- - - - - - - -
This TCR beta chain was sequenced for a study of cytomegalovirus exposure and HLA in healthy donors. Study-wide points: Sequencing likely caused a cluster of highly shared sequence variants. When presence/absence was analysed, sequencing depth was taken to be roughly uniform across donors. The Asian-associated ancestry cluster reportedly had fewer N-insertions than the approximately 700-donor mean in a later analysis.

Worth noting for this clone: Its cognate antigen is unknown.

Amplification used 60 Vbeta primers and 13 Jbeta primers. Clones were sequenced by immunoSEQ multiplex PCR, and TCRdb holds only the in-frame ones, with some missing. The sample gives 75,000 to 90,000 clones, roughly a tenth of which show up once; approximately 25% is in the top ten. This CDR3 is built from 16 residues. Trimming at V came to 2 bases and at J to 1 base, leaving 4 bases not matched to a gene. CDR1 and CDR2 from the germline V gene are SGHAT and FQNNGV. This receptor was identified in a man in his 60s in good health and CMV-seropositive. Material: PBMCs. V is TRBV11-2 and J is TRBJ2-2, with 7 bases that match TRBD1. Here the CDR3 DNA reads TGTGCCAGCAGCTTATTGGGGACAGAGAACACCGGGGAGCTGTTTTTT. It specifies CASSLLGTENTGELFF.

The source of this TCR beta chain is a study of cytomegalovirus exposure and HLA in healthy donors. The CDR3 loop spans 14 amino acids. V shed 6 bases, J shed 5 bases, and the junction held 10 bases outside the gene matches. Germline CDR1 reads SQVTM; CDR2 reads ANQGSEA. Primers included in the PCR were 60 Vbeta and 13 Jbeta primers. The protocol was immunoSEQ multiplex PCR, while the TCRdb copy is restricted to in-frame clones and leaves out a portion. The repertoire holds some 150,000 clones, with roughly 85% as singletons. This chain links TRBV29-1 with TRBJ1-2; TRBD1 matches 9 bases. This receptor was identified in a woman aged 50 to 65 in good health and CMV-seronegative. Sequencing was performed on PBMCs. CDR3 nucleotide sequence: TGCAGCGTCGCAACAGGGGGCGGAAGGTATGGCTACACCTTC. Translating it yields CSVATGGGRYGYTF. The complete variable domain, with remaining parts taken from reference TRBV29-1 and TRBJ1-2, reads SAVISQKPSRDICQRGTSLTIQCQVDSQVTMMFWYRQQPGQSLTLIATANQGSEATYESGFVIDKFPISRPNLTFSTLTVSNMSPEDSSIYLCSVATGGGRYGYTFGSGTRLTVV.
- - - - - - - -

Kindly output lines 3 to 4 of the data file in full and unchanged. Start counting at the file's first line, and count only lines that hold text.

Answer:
Amplification used 60 Vbeta primers and 13 Jbeta primers. Clones were sequenced by immunoSEQ multiplex PCR, and TCRdb holds only the in-frame ones, with some missing. The sample gives 75,000 to 90,000 clones, roughly a tenth of which show up once; approximately 25% is in the top ten. This CDR3 is built from 16 residues. Trimming at V came to 2 bases and at J to 1 base, leaving 4 bases not matched to a gene. CDR1 and CDR2 from the germline V gene are SGHAT and FQNNGV. This receptor was identified in a man in his 60s in good health and CMV-seropositive. Material: PBMCs. V is TRBV11-2 and J is TRBJ2-2, with 7 bases that match TRBD1. Here the CDR3 DNA reads TGTGCCAGCAGCTTATTGGGGACAGAGAACACCGGGGAGCTGTTTTTT. It specifies CASSLLGTENTGELFF.

The source of this TCR beta chain is a study of cytomegalovirus exposure and HLA in healthy donors. The CDR3 loop spans 14 amino acids. V shed 6 bases, J shed 5 bases, and the junction held 10 bases outside the gene matches. Germline CDR1 reads SQVTM; CDR2 reads ANQGSEA. Primers included in the PCR were 60 Vbeta and 13 Jbeta primers. The protocol was immunoSEQ multiplex PCR, while the TCRdb copy is restricted to in-frame clones and leaves out a portion. The repertoire holds some 150,000 clones, with roughly 85% as singletons. This chain links TRBV29-1 with TRBJ1-2; TRBD1 matches 9 bases. This receptor was identified in a woman aged 50 to 65 in good health and CMV-seronegative. Sequencing was performed on PBMCs. CDR3 nucleotide sequence: TGCAGCGTCGCAACAGGGGGCGGAAGGTATGGCTACACCTTC. Translating it yields CSVATGGGRYGYTF. The complete variable domain, with remaining parts taken from reference TRBV29-1 and TRBJ1-2, reads SAVISQKPSRDICQRGTSLTIQCQVDSQVTMMFWYRQQPGQSLTLIATANQGSEATYESGFVIDKFPISRPNLTFSTLTVSNMSPEDSSIYLCSVATGGGRYGYTFGSGTRLTVV.